Friday, August 27, 2010

How to steal customers from your competition (or in this case, how NOT to)

If a competitor of yours screwed up and that customer came to you looking for help in fixing the mistake, what would you do?

Today I was getting a haircut and I overheard (not that it was hard - they were NOT being discreet... that's a whole other issue) the staff talking about a person that had their hair dyed at a competitor, but it turned out green by mistake. I gather that the competitor couldn't fix the problem, so the customer - let's call him/her Kermit - called the barber shop I was in looking for help.

Each staff member was quite adamant that they did NOT want to try to fix Kermit's problem, citing the potential damage to their reputation if they were unable to fix the problem.

Come again?!?!?

Let me see if I got this straight: A potential customer has come to your door, asking to give you money and be the hero that your competition couldn't be... and you turn them away?

They were worried that their reputation would be tarnished if it didn't go well, and that it would be a waste of product.


Tell the customer you will do your best, but there are no guarantees in a case like this, then give it a shot! If it doesn't work, it's not your reputation that's tarnished. It's still the competitor's problem (which they couldn't fix either). Sure, you used some product and some time, but Kermit PAID FOR THAT! You're no worse off then before you started. And in fact, TURNING THEM AWAY IS THE BEST WAY TO RUIN YOUR REPUTATION! That would be admitting to this potential customer that you are just as inept as the first shop.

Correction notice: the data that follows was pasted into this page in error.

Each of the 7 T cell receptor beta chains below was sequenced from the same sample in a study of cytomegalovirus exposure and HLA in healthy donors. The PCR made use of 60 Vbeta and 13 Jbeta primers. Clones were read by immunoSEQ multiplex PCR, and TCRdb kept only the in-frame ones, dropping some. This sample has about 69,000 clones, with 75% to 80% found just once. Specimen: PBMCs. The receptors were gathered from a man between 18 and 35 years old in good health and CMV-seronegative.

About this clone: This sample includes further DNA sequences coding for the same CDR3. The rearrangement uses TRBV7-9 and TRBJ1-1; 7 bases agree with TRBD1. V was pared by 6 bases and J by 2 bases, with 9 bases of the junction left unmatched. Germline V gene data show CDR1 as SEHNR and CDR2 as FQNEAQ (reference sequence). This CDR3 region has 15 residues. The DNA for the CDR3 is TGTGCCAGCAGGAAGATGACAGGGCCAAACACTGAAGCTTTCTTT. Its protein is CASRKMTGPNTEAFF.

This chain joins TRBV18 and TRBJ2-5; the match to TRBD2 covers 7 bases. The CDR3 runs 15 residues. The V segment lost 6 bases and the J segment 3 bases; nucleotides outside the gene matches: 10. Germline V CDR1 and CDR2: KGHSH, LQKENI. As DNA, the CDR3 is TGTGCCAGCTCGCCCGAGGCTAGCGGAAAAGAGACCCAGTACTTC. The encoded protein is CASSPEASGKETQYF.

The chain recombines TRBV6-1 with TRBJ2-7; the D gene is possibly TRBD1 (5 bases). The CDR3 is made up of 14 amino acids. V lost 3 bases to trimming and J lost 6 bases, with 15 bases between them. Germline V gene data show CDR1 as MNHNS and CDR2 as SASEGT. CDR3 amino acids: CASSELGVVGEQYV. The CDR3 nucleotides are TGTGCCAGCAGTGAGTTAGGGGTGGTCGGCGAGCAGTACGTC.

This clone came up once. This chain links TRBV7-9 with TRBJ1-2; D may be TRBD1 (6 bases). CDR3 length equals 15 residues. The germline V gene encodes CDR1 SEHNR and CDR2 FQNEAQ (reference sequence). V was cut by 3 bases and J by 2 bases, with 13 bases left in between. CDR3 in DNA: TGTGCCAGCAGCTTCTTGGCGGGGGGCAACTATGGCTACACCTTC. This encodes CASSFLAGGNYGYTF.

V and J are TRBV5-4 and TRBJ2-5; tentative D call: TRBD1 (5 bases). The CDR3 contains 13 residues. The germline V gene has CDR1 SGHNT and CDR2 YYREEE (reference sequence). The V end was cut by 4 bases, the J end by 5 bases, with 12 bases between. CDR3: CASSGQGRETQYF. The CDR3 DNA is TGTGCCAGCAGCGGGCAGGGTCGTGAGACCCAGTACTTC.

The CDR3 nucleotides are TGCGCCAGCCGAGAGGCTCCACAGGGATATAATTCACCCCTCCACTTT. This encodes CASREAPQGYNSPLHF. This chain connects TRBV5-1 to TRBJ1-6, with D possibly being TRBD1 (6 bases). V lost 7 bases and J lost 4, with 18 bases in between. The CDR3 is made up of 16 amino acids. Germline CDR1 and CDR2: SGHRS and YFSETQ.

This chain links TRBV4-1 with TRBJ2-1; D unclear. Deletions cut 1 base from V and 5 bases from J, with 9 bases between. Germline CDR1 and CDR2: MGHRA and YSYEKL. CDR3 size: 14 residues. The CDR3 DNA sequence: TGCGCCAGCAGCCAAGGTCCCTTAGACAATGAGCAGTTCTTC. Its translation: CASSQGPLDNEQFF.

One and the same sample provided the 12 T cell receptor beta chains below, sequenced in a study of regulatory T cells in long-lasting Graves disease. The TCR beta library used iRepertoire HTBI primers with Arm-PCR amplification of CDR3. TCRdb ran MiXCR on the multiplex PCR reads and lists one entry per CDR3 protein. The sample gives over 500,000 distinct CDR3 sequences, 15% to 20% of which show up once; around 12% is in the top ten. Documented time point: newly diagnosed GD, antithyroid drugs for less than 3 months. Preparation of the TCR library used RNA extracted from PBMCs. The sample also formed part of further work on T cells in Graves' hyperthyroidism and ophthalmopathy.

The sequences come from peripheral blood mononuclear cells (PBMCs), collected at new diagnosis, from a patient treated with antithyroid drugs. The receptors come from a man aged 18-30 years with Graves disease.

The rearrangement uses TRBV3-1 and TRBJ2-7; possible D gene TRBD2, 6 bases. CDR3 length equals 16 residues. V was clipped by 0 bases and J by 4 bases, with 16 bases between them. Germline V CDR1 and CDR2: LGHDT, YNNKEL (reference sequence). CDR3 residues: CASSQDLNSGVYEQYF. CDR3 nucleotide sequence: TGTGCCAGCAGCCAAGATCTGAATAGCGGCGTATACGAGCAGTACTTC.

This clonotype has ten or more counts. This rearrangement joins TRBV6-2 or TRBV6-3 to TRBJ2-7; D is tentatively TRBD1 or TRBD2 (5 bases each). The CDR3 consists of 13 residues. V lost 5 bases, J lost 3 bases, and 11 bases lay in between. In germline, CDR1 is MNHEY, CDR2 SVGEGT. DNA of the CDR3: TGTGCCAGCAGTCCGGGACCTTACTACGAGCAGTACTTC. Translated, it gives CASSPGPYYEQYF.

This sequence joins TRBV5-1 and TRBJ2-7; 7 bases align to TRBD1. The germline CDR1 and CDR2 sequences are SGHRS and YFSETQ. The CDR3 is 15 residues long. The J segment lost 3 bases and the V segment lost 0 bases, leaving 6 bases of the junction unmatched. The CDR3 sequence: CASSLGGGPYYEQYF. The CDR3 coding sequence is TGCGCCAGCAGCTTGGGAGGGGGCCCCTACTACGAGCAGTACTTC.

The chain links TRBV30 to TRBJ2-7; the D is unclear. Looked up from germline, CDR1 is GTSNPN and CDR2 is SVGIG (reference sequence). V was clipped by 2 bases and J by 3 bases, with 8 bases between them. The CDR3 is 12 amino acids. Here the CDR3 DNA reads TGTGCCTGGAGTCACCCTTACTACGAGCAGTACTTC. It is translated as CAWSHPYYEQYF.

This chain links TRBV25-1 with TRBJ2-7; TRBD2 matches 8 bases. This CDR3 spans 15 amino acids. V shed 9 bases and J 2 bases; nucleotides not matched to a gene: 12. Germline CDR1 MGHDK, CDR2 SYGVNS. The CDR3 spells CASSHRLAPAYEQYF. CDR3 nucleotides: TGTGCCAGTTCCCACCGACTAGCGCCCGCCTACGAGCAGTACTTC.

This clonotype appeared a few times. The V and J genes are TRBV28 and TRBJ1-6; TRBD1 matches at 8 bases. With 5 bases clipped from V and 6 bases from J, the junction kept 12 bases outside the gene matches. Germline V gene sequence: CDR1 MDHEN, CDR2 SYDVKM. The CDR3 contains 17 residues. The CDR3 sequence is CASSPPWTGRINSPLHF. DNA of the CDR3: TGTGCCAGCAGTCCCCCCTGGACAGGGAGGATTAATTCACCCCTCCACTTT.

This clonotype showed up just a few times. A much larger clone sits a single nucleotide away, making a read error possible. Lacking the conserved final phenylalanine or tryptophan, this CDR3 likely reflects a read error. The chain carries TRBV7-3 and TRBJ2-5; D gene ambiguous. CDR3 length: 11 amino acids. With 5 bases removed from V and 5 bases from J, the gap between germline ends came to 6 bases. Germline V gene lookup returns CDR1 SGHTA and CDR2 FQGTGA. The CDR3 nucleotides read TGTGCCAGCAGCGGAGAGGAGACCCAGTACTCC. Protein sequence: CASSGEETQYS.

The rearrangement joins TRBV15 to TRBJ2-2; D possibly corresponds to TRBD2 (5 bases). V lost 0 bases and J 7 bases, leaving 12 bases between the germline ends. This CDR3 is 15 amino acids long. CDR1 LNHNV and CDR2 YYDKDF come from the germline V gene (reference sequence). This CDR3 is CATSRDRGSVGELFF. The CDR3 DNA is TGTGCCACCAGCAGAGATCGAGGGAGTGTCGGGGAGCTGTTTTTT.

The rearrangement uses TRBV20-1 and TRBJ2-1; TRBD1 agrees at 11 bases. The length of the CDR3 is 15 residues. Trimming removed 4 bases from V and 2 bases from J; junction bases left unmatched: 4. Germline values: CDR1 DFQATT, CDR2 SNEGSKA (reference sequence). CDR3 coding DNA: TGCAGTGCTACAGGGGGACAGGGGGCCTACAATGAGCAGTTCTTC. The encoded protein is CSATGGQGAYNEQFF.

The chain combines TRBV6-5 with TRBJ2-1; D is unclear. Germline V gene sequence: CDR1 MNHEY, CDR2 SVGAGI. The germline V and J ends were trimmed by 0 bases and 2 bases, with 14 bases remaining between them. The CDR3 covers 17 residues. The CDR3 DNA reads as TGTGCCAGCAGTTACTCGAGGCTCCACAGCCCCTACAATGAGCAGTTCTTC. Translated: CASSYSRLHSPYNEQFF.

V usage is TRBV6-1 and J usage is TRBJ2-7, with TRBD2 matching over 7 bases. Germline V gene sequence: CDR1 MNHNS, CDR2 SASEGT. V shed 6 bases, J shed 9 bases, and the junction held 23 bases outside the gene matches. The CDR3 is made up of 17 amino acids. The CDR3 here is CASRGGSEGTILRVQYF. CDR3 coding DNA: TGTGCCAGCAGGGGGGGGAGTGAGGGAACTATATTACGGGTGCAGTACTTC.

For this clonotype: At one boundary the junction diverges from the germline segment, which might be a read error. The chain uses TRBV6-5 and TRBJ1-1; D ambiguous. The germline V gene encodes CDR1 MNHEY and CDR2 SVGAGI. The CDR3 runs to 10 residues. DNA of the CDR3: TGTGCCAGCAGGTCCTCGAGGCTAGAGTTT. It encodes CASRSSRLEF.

Imagine if it works and you fix the problem! You can't buy that kind of press!

Now think of what Kermit is saying to his/her friends right now: 1) Barber shop A screwed up. 2) Barber shop B wouldn't help me. Do you think that's doing you any favours? Nope. Now think of what Kermit would say if you were the hero!

In an economy that's so tight, you have to fight for every last customer.

  1. Do a better job than your competition.
  2. When a potential customer comes to you asking to give you money, say 'yes'. Even if you don't want to. The downside of turning them away is FAR greater.
  3. Empower your employees to think up reasons to take on more business, not shoo it away.

Your turn: You know where I stand on the issue. How about you? Do you think the risk is greater than I do?

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